There are three main factors contributing to growth in the marine coatings market, according to Dickey. These include the continued expansion of the oil and gas market, more extensive use of coatings to ensure long-term protection of marine assets and the implementation of IMO ballast tank coating rules.
In terms of geographic growth, Asia Pacific continues to be the leading consumer of marine coatings. As the world’s largest producer of newbuild ships as well as being a leader in dry-docking, the Asia Pacific region remains the most important area for marine coatings manufacturers.
“Asia Pacific continues to lead in the global marine coatings market because most of the world’s new builds and dry dockings occur there,” said Dickey. “With China, South Korea and Japan representing nearly 80 percent of world’s newbuilding capacity and China now leading in the number of dry docks and dry dockings, Asia is growing two or three times faster than any other region.”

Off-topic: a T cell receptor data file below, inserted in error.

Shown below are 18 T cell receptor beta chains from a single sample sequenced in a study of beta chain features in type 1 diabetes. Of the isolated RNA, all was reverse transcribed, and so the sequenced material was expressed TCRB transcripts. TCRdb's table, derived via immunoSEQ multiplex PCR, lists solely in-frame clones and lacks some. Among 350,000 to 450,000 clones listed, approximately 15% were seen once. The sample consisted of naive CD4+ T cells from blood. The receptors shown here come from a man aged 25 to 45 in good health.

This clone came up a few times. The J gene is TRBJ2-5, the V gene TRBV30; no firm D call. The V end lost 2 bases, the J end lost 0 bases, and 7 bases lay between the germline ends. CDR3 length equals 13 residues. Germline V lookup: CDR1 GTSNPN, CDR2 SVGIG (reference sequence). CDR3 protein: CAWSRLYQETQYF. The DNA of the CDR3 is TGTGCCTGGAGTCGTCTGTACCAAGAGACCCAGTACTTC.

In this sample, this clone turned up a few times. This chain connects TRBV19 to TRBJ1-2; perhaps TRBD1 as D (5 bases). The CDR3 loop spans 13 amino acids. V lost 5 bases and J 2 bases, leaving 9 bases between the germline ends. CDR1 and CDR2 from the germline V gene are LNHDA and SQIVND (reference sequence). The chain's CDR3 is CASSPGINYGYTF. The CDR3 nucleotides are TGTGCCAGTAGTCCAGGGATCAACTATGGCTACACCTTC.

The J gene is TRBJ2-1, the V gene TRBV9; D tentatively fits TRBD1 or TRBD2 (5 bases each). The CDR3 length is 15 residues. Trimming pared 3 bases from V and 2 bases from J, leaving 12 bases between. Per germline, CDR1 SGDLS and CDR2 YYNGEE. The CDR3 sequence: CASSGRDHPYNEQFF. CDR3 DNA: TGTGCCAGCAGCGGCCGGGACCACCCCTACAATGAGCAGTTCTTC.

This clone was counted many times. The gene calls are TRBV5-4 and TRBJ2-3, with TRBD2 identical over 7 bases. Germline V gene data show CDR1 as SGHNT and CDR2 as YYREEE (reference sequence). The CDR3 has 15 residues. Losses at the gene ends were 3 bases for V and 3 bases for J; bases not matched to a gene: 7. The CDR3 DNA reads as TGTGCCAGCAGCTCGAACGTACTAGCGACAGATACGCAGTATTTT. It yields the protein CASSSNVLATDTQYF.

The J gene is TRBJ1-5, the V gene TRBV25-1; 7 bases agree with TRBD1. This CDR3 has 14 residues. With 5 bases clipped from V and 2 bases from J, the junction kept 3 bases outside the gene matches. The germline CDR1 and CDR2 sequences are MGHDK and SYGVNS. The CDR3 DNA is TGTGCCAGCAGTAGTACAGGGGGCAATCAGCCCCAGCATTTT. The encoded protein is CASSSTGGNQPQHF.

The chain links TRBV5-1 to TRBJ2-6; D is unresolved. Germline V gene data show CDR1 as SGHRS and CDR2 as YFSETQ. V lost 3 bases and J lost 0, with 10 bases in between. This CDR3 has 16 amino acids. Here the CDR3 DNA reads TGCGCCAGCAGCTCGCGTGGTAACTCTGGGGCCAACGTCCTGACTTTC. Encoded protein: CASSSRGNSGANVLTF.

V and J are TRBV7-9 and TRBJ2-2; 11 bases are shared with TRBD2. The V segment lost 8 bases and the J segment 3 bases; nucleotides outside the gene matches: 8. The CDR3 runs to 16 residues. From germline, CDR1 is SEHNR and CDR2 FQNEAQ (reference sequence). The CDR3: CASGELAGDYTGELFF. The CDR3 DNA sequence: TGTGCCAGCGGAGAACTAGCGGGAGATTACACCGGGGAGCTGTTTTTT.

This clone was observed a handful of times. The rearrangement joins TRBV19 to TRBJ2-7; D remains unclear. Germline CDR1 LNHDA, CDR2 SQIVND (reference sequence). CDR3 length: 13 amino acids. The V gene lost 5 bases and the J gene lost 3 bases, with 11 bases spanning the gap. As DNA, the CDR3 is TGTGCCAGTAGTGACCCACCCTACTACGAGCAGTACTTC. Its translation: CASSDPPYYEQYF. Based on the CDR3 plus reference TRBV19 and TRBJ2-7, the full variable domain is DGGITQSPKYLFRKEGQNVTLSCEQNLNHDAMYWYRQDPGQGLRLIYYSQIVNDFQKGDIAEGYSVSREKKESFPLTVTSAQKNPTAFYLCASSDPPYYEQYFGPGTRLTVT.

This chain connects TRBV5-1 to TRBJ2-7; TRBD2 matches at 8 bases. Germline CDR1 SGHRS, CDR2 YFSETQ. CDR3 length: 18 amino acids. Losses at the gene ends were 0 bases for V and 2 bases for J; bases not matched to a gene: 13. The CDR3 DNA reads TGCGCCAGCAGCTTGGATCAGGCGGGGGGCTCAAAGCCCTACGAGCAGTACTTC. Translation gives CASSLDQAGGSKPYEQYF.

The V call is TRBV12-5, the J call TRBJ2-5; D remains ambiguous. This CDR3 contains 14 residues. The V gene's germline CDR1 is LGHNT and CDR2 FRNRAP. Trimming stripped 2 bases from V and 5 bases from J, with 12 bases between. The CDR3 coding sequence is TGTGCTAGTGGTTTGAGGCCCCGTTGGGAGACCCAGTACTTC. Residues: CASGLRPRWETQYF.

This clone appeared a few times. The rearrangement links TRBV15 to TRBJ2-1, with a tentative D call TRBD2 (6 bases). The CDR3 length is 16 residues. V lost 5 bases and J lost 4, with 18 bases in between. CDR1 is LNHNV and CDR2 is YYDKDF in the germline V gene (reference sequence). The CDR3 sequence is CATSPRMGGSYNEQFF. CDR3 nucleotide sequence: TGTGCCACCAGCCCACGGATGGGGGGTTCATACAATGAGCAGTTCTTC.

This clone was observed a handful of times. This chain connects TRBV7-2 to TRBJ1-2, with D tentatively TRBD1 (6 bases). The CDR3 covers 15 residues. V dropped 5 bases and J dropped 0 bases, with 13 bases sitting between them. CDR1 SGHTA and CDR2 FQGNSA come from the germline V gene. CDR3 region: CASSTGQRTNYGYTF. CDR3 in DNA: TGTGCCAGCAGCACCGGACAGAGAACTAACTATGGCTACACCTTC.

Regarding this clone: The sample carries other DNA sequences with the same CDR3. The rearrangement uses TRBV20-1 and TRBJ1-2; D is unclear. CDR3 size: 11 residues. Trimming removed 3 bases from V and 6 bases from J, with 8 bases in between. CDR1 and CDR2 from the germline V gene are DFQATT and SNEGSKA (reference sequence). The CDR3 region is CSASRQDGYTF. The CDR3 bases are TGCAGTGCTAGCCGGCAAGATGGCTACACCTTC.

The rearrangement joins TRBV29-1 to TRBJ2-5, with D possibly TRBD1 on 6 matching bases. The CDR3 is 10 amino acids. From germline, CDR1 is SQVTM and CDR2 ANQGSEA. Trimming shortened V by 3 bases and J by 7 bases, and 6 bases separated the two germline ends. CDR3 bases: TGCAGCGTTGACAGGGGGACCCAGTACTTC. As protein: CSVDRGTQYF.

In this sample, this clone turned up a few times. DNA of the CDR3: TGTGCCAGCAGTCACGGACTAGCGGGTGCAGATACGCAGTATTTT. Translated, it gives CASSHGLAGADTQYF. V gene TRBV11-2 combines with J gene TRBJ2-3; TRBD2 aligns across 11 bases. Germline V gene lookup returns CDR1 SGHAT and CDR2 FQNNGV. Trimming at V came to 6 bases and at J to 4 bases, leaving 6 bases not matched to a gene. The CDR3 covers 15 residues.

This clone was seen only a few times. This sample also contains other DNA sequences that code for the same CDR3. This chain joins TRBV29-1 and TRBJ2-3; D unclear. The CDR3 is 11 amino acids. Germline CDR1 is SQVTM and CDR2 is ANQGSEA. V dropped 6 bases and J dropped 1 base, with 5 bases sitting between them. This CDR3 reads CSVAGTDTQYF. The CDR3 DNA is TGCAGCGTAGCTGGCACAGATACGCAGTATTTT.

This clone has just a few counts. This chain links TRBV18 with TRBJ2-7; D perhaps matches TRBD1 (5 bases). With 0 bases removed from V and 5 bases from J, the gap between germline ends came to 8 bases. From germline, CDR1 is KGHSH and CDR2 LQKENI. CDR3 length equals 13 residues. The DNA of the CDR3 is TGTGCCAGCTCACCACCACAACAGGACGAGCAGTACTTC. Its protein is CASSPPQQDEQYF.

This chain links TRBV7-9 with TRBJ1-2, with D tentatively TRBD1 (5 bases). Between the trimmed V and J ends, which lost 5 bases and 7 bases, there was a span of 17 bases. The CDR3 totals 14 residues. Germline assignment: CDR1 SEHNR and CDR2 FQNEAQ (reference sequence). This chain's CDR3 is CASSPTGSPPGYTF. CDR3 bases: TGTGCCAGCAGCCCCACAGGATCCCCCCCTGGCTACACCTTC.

“Speaking just for MarineLine coatings, our major markets in the world are where ships are constructed, and or repaired,” said Keehan. “This covers much of Asia, especially Korea and China. We work in almost all the leading ports. We have also performed a lot of cargo tank coating work in Europe, with Turkey being a niche leader in building small and mid-size chemical tankers.”
Although the outlook for growth is generally positive, marine coatings manufacturers must still contend with high raw material prices. APC has worked to revise and streamline its polymer manufacturing operation, as the polymer is a key component in its coatings formulations.